Fehling’s Test Definition
A chemical test called Fehling’s test is used to discriminate among reducing and non-reducing sugars. This test may potentially be utilised to distinguish between water-soluble carbohydrates and carbohydrate functional groups, including ketones.
Objectives of Fehling’s Test
- to determine if a solution has carbohydrates.
- to distinguish reducing carbohydrates from non-reducing sugars.
Principle of Fehling’s Test
- Aldehyde or ketone-containing carbohydrates that include free or potentially free carbonyl groups may function as reducing sugars.
- The Fehling’s solution is a dark blue liquid containing copper sulphate, potassium sodium tartrate, as well as a strong base, which is commonly sodium hydroxide.
- When the sample containing the bistartarocuprate (II) complex from Fehling’s solution is warmed, the aldoses oxidise into the corresponding aldonic acids.
- Copper (II) ions are transformed into cuprous (I) oxide (Cu2O) ions or an insoluble yellow or red precipitate throughout the process.
- In contrast, the oxidation of ketones yields shorter chains of acids.
- By generating a bistartarocuprate (II) complex, the tartrate ions stop the reaction between the solution’s copper sulphate and sodium hydroxide from producing the insoluble Cu(OH)2.
- This combination slows down the release of cupric ions for reduction, inhibiting the development of dark cupric oxide.
- Fehling’s solution generates a black cupric oxide precipitate in the absence of reducing sugars when heated.
2Cu(OH)2 + reducing sugar → 2Cu2O + Aldonic acid
- Fehling’s solution A: Mix 100 ml of water with 7 g of CuSO4.7H2O.
- Fehlings solution B: Mix 100 ml of water with 24 g of KOH and 34.6 g of potassium sodium tartrate.
- Fehling’s solution: Just before using, combine equal quantities of each solution.
- Sample (5% Glucose, 5% Sucrose, 5% Fructose, 5% Starch, 5% Lactose)
- Materials Required
- a test tube
- Test tube stand
- Water bath
Procedure of Fehling’s Test
- Put 1 ml of the sample that is provided in a dry, clean test tube. The test samples’ concentration should be 5 percent (w/v).
- In another tube, take control of 1 cc of distilled water.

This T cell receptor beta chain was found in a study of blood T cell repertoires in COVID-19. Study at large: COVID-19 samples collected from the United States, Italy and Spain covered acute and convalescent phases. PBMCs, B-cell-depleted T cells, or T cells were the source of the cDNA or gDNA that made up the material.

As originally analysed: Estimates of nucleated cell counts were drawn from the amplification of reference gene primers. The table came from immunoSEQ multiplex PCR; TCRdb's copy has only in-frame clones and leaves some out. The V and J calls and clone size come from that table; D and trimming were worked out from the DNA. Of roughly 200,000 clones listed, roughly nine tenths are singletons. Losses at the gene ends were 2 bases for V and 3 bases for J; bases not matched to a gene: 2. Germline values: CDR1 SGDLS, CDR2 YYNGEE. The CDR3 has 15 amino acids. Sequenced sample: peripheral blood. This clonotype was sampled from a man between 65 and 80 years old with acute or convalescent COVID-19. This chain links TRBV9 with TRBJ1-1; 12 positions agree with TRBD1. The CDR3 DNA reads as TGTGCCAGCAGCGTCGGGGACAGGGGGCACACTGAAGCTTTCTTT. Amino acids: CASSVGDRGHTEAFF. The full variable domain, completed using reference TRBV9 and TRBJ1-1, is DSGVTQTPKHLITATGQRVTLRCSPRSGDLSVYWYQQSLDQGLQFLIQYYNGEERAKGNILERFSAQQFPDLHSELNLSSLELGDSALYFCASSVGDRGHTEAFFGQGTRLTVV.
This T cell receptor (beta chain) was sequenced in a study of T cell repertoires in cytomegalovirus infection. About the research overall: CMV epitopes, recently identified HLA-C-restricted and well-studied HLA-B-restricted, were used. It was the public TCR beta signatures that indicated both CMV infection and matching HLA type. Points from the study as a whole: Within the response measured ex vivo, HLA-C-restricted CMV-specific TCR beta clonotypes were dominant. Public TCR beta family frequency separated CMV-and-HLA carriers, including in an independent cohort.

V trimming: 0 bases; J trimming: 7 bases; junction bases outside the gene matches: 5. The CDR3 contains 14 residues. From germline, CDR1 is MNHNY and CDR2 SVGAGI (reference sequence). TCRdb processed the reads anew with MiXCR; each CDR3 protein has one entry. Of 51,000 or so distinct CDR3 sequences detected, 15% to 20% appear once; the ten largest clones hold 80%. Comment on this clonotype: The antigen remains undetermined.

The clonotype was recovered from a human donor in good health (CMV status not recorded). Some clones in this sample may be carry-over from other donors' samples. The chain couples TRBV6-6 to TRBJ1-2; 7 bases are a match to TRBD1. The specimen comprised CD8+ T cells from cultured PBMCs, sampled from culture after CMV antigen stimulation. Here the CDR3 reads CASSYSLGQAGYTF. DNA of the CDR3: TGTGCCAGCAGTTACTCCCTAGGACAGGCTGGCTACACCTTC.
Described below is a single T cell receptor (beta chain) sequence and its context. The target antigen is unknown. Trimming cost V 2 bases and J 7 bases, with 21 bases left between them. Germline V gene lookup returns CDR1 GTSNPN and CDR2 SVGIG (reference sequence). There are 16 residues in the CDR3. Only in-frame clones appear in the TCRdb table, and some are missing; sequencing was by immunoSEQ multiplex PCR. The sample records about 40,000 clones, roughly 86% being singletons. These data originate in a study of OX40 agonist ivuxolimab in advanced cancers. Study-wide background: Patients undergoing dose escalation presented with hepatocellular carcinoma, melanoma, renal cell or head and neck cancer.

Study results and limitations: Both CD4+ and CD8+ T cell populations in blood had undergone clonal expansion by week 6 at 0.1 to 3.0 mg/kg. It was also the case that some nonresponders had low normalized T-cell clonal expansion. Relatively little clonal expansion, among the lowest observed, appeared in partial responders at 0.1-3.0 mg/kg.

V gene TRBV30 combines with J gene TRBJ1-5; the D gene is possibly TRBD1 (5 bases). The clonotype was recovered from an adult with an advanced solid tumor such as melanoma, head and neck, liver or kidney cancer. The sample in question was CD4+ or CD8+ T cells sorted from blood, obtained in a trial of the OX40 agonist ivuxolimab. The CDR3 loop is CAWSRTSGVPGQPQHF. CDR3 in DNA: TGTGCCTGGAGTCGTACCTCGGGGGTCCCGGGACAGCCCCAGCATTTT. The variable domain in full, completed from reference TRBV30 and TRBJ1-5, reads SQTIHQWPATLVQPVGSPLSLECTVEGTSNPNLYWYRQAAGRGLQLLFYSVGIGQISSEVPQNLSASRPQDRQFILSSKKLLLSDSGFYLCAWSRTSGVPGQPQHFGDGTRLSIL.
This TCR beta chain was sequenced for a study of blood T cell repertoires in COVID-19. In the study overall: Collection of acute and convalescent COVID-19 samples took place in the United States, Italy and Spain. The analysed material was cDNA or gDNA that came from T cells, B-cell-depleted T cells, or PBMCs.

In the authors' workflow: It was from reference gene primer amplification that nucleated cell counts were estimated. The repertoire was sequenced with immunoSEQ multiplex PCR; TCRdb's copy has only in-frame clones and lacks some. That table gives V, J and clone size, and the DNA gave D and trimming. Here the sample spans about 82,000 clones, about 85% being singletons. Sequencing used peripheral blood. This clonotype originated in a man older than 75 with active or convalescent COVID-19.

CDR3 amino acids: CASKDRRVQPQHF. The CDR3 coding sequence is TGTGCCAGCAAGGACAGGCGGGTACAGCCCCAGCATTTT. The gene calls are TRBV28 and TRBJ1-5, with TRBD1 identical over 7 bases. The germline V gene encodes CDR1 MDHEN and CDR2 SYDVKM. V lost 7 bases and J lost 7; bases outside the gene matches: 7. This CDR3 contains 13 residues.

- To each tube, add a few drops of Fehling’s reagent and stir them together in a vortex.
- For one to two minutes, leave the test tubes in the water bath.
- Watch how the test tubes’ appearance changes colour.
- Make a note of the colour appearance in the test tubes.
Result and Interpretation of Fehling’s Test
A reddish-brown precipitate’s appearance indicates a successful outcome and the presence of reducing sugars.
A bad outcome and a lack of reducing sugars are indicated by the absence of the reddish precipitate or the presence of a deep blue hue.
Uses of Fehling’s Test
- Using Fehling’s test, which does not respond to any ketone sugars other than alpha-hydroxy-ketone, it is possible to discriminate between the presence of aldehydes and ketones in carbohydrates.
- Medical institutions use Fehling’s test to identify the presence of glucose in urine. This aids in determining the patient’s diabetes status.
Limitations of Fehling’s Test
- This test cannot identify aromatic aldehydes.
- It is only in an alkaline environment that this reaction occurs. The reaction would not succeed in an acidic environment because the copper (II) ions would be stable and difficult to oxidise.
References and Sources
- Tiwari A. (2015). Practical Biochemistry. LAP Lambert Academic Publishing.
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- 3% – https://www.answers.com/Q/What_is_the_role_of_sodium_potassium_tartrate_in_Fehling%27s_solution
- 2% – https://en.wikipedia.org/wiki/Fehling%27s_solution
- 2% – https://byjus.com/jee/fehlings-solution/
- 2% – https://byjus.com/chemistry/fehling-test/
- 2% – http://www.bioline.org.br/request?tc09039
- 1% – https://www.medicalnewstoday.com/articles/323378
- 1% – https://encyclopedia2.thefreedictionary.com/carbohydrate
- 1% – https://chemdemos.uoregon.edu/demos/Fehling-Test
- 1% – https://byjus.com/chemistry/tests-for-aldehydes-and-ketones/
- 1% – http://wwwchem.uwimona.edu.jm/courses/Fehling.html